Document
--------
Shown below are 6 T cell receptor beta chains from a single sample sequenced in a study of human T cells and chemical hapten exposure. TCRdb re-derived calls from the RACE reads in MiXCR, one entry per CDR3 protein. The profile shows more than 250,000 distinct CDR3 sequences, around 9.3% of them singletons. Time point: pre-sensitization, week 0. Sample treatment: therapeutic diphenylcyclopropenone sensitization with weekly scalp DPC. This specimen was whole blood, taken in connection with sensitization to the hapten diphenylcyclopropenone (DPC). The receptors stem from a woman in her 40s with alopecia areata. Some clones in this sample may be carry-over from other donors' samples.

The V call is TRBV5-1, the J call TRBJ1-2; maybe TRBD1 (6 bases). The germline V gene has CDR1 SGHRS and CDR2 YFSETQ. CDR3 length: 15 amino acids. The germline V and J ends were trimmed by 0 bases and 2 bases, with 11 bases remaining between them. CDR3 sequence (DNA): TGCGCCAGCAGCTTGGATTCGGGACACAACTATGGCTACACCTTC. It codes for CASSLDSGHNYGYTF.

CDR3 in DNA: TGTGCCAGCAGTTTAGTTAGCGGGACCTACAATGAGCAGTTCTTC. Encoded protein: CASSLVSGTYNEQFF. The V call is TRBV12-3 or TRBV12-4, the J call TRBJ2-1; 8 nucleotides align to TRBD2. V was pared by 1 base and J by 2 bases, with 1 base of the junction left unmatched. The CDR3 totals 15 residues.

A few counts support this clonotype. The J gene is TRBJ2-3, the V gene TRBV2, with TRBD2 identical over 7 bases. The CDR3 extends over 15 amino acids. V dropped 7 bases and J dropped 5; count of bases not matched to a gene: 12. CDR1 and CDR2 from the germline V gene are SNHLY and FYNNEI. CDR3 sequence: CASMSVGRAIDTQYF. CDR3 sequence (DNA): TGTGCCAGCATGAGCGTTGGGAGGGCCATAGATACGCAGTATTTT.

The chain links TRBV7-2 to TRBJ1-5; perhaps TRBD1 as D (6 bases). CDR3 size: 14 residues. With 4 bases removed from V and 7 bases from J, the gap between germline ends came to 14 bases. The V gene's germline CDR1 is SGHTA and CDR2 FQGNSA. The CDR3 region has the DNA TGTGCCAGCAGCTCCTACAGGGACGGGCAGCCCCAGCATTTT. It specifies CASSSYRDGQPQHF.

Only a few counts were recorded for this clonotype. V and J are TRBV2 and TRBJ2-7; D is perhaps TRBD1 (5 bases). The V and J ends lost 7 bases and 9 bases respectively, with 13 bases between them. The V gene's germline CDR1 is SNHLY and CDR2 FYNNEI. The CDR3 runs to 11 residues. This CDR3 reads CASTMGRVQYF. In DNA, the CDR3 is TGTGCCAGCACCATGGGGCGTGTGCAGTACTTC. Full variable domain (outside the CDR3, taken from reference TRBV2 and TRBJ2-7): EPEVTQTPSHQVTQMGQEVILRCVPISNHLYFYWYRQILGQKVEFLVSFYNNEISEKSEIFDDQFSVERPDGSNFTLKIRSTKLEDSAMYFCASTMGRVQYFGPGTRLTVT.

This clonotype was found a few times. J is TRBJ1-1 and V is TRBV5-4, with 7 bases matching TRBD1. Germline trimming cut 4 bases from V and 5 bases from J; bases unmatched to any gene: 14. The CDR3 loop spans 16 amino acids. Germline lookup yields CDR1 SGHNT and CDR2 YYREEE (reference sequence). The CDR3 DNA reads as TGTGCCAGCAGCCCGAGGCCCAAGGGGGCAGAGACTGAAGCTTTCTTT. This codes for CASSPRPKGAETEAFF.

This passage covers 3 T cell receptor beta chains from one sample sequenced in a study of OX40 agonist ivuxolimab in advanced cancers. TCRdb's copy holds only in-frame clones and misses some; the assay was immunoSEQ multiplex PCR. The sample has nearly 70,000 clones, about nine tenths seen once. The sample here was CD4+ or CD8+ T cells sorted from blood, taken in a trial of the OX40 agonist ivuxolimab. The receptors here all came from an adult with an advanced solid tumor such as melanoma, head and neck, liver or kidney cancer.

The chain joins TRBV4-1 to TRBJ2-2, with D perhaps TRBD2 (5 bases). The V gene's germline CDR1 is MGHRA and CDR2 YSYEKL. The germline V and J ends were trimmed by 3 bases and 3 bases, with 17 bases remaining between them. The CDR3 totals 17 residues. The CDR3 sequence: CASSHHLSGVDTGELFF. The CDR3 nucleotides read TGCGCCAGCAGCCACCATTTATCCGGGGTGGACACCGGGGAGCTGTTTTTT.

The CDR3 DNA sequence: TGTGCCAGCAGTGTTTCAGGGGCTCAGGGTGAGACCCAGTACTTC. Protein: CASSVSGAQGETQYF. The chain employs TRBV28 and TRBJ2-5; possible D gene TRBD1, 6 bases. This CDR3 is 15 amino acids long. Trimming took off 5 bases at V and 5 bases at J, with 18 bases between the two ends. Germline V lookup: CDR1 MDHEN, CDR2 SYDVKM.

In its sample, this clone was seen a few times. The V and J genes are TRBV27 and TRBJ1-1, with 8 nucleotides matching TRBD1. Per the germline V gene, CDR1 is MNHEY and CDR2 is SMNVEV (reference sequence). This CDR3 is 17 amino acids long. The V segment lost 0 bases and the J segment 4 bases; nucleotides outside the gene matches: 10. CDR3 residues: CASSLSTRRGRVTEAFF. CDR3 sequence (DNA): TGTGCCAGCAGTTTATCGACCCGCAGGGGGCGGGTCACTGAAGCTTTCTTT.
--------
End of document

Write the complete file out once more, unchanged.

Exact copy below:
Shown below are 6 T cell receptor beta chains from a single sample sequenced in a study of human T cells and chemical hapten exposure. TCRdb re-derived calls from the RACE reads in MiXCR, one entry per CDR3 protein. The profile shows more than 250,000 distinct CDR3 sequences, around 9.3% of them singletons. Time point: pre-sensitization, week 0. Sample treatment: therapeutic diphenylcyclopropenone sensitization with weekly scalp DPC. This specimen was whole blood, taken in connection with sensitization to the hapten diphenylcyclopropenone (DPC). The receptors stem from a woman in her 40s with alopecia areata. Some clones in this sample may be carry-over from other donors' samples.

The V call is TRBV5-1, the J call TRBJ1-2; maybe TRBD1 (6 bases). The germline V gene has CDR1 SGHRS and CDR2 YFSETQ. CDR3 length: 15 amino acids. The germline V and J ends were trimmed by 0 bases and 2 bases, with 11 bases remaining between them. CDR3 sequence (DNA): TGCGCCAGCAGCTTGGATTCGGGACACAACTATGGCTACACCTTC. It codes for CASSLDSGHNYGYTF.

CDR3 in DNA: TGTGCCAGCAGTTTAGTTAGCGGGACCTACAATGAGCAGTTCTTC. Encoded protein: CASSLVSGTYNEQFF. The V call is TRBV12-3 or TRBV12-4, the J call TRBJ2-1; 8 nucleotides align to TRBD2. V was pared by 1 base and J by 2 bases, with 1 base of the junction left unmatched. The CDR3 totals 15 residues.

A few counts support this clonotype. The J gene is TRBJ2-3, the V gene TRBV2, with TRBD2 identical over 7 bases. The CDR3 extends over 15 amino acids. V dropped 7 bases and J dropped 5; count of bases not matched to a gene: 12. CDR1 and CDR2 from the germline V gene are SNHLY and FYNNEI. CDR3 sequence: CASMSVGRAIDTQYF. CDR3 sequence (DNA): TGTGCCAGCATGAGCGTTGGGAGGGCCATAGATACGCAGTATTTT.

The chain links TRBV7-2 to TRBJ1-5; perhaps TRBD1 as D (6 bases). CDR3 size: 14 residues. With 4 bases removed from V and 7 bases from J, the gap between germline ends came to 14 bases. The V gene's germline CDR1 is SGHTA and CDR2 FQGNSA. The CDR3 region has the DNA TGTGCCAGCAGCTCCTACAGGGACGGGCAGCCCCAGCATTTT. It specifies CASSSYRDGQPQHF.

Only a few counts were recorded for this clonotype. V and J are TRBV2 and TRBJ2-7; D is perhaps TRBD1 (5 bases). The V and J ends lost 7 bases and 9 bases respectively, with 13 bases between them. The V gene's germline CDR1 is SNHLY and CDR2 FYNNEI. The CDR3 runs to 11 residues. This CDR3 reads CASTMGRVQYF. In DNA, the CDR3 is TGTGCCAGCACCATGGGGCGTGTGCAGTACTTC. Full variable domain (outside the CDR3, taken from reference TRBV2 and TRBJ2-7): EPEVTQTPSHQVTQMGQEVILRCVPISNHLYFYWYRQILGQKVEFLVSFYNNEISEKSEIFDDQFSVERPDGSNFTLKIRSTKLEDSAMYFCASTMGRVQYFGPGTRLTVT.

This clonotype was found a few times. J is TRBJ1-1 and V is TRBV5-4, with 7 bases matching TRBD1. Germline trimming cut 4 bases from V and 5 bases from J; bases unmatched to any gene: 14. The CDR3 loop spans 16 amino acids. Germline lookup yields CDR1 SGHNT and CDR2 YYREEE (reference sequence). The CDR3 DNA reads as TGTGCCAGCAGCCCGAGGCCCAAGGGGGCAGAGACTGAAGCTTTCTTT. This codes for CASSPRPKGAETEAFF.

This passage covers 3 T cell receptor beta chains from one sample sequenced in a study of OX40 agonist ivuxolimab in advanced cancers. TCRdb's copy holds only in-frame clones and misses some; the assay was immunoSEQ multiplex PCR. The sample has nearly 70,000 clones, about nine tenths seen once. The sample here was CD4+ or CD8+ T cells sorted from blood, taken in a trial of the OX40 agonist ivuxolimab. The receptors here all came from an adult with an advanced solid tumor such as melanoma, head and neck, liver or kidney cancer.

The chain joins TRBV4-1 to TRBJ2-2, with D perhaps TRBD2 (5 bases). The V gene's germline CDR1 is MGHRA and CDR2 YSYEKL. The germline V and J ends were trimmed by 3 bases and 3 bases, with 17 bases remaining between them. The CDR3 totals 17 residues. The CDR3 sequence: CASSHHLSGVDTGELFF. The CDR3 nucleotides read TGCGCCAGCAGCCACCATTTATCCGGGGTGGACACCGGGGAGCTGTTTTTT.

The CDR3 DNA sequence: TGTGCCAGCAGTGTTTCAGGGGCTCAGGGTGAGACCCAGTACTTC. Protein: CASSVSGAQGETQYF. The chain employs TRBV28 and TRBJ2-5; possible D gene TRBD1, 6 bases. This CDR3 is 15 amino acids long. Trimming took off 5 bases at V and 5 bases at J, with 18 bases between the two ends. Germline V lookup: CDR1 MDHEN, CDR2 SYDVKM.

In its sample, this clone was seen a few times. The V and J genes are TRBV27 and TRBJ1-1, with 8 nucleotides matching TRBD1. Per the germline V gene, CDR1 is MNHEY and CDR2 is SMNVEV (reference sequence). This CDR3 is 17 amino acids long. The V segment lost 0 bases and the J segment 4 bases; nucleotides outside the gene matches: 10. CDR3 residues: CASSLSTRRGRVTEAFF. CDR3 sequence (DNA): TGTGCCAGCAGTTTATCGACCCGCAGGGGGCGGGTCACTGAAGCTTTCTTT.